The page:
Ada's Introduction to CGI Programming

As a student who's learned C programming at school, I had a little head start when taking on CGI programming. Having said that, I'm still fairly new to the game, so, as the title suggests, this is simply an introduction to CGI programming. Here, I'm going to discuss the basics of CGI programming (In Perl)- the structure of it, how to define variables in Perl, open close files, and print out pages.


There are basically two ways to write a CGI script- in C, or Perl. The advantage of C is that it's a compiled language, so it tends to be more efficient than Perl. However, Perl, with it's advanced data handling capabilities (such as regular expressions) and open source nature, makes it the choice of most people when it comes to CGI programming. This tutorial is on how to program in CGI using Perl.

Before you can begin programming using Perl, you'll need a copy of the Perl interpreter on your computer. The interpreter is needed to interpret your Perl code; like Borland C++ is to your C code. You can get a copy of it at If you don't want to install the interpreter onto your own computer, and your web host has Perl installed, you can alternatively test out your scripts by uploading them and testing them remotely.

-Basic structure of a CGI script

CGI scripts are really just text files saved with an extension of either .cgi or .pl. The extension tells the Perl interpreter that this is a CGI script, and that the interpreter should process it as such. A basic CGI script looks like the following:


print "Content-type: text/html\n\n";
print "<HTML><HEAD>";
print "<TITLE>This is a test</TITLE>";
print "</HEAD><BODY>";
print "My first CGI script!";
print "</BODY></HTML>";

The first line of your script, as always, should point to where the Perl interpreter on your machine is. Following that is a basic Perl code that dynamically generates and displays a webpage. This is done by using the "print" command of perl to write out the underlining HTML code for the page. Notice the line:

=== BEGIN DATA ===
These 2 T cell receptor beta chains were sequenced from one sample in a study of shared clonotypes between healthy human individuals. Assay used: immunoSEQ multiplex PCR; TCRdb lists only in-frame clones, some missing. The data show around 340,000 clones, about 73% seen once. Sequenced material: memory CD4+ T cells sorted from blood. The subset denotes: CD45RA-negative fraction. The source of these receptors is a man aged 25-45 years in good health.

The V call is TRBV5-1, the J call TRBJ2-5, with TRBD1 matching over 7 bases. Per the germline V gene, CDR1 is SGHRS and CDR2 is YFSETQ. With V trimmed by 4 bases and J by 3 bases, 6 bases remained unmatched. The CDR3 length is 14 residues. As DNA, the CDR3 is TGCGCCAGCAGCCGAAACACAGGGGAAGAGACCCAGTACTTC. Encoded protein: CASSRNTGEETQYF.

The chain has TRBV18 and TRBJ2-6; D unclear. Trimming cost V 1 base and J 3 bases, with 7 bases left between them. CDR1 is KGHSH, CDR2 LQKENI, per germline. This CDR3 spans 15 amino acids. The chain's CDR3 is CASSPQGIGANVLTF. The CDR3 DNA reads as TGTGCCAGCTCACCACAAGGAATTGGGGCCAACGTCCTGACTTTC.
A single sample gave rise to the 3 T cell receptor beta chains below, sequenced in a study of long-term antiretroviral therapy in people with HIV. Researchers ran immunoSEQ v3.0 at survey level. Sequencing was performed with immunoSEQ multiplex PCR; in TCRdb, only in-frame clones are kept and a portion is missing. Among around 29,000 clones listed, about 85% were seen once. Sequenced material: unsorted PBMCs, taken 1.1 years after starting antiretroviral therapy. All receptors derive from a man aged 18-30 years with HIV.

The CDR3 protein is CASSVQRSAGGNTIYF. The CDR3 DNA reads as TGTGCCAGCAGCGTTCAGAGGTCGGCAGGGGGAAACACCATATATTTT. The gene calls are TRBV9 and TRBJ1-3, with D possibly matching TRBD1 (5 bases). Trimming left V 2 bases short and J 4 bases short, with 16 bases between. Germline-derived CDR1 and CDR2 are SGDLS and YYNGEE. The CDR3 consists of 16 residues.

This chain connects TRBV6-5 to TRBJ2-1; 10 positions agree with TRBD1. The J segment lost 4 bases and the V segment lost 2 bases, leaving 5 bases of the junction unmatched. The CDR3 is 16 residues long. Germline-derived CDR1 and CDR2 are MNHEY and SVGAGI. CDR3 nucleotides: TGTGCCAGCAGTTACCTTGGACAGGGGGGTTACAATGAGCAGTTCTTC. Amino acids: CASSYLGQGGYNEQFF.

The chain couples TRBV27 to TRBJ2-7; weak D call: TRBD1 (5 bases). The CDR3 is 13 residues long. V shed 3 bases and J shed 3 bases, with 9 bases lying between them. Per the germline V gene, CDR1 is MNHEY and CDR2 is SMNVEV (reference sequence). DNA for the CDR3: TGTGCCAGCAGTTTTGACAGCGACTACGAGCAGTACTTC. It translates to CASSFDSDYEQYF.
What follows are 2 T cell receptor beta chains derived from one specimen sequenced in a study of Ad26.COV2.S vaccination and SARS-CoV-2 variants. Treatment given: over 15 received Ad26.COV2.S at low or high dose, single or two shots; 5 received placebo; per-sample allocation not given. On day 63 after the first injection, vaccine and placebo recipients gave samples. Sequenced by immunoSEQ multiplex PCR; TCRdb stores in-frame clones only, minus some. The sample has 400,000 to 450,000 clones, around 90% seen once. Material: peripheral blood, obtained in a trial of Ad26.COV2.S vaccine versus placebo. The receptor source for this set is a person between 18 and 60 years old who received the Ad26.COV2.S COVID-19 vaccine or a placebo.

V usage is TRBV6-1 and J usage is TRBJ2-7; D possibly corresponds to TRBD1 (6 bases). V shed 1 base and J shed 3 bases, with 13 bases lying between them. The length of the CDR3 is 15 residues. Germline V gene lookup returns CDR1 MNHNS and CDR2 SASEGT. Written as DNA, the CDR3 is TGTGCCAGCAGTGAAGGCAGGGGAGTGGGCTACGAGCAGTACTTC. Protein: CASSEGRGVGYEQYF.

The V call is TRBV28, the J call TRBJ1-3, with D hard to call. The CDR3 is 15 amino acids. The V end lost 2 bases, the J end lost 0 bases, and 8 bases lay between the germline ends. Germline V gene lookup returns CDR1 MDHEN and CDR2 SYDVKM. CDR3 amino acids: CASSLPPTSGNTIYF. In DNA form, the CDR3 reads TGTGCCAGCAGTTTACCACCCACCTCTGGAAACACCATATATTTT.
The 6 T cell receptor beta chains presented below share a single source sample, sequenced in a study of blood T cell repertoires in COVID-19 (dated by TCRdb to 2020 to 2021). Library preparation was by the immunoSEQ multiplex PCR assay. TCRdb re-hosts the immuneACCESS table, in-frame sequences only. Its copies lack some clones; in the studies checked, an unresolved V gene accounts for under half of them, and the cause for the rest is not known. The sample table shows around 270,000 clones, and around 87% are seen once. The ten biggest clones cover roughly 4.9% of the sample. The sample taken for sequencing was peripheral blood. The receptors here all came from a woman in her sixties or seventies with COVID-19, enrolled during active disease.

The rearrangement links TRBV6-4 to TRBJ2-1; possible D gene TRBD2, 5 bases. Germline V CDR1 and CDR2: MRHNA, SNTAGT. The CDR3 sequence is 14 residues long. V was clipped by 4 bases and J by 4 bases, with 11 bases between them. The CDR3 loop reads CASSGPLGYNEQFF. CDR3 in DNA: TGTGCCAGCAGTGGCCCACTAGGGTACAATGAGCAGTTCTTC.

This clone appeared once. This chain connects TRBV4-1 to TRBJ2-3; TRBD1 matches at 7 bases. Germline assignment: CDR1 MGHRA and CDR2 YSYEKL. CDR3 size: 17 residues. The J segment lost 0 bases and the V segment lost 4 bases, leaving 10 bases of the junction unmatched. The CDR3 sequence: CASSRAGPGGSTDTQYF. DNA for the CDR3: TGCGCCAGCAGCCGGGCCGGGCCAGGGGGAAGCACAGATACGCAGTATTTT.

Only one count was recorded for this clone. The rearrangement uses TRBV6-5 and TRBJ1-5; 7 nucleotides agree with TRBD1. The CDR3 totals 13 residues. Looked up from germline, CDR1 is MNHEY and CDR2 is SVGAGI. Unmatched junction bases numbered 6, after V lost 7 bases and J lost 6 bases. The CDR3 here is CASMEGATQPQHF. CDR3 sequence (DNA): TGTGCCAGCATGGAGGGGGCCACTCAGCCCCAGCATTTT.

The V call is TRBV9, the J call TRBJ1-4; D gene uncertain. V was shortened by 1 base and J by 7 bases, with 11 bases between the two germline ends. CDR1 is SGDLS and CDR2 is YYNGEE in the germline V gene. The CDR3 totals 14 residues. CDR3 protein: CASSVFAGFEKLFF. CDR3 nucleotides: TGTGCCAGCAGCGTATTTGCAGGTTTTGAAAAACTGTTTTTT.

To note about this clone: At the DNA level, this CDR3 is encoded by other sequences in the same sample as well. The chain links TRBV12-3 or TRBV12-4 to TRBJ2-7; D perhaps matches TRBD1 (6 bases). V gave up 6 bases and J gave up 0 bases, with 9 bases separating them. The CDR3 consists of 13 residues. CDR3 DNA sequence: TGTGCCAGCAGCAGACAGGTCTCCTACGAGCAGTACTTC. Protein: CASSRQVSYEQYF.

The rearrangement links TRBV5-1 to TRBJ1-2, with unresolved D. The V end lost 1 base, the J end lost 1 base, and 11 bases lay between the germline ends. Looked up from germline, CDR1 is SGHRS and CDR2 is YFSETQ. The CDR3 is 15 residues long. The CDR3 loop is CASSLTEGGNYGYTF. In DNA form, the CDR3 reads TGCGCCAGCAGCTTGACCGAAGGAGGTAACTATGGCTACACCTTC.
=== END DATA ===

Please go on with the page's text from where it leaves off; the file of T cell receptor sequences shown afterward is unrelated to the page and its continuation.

print "Content-type: text/html\n\n";

This is required whenever you wish to use Perl to print out a webpage- it tells the browser that the following is HTML content.

Like any other CGI script, to install and test it, simply save the code with an extension of .cgi or .pl, upload it, chmod it, and run it in your browser. If you need help on how to install a CGI script, please refer to my tutorial on it.

-Variables in Perl

Variables are used to hold static values and help further manipulate it in your program. Perl supports most of the well known variable types, such as scaler or array variables. Let's have a look at variables, and how to use them in your Perl script.

-Scaler variables

Scaler variables are variables that can hold only one value at a time (unlike an array). A scaler variable is defined in Perl by using "$", then the name of the variable itself. For example:


Along with the "print" command, I can now use Perl to print out my name:

print "My name is $myname\n";

Scaler variables can obviously contain numbers as well:


Moreover, scaler variables can contain the value of other scaler variables as well: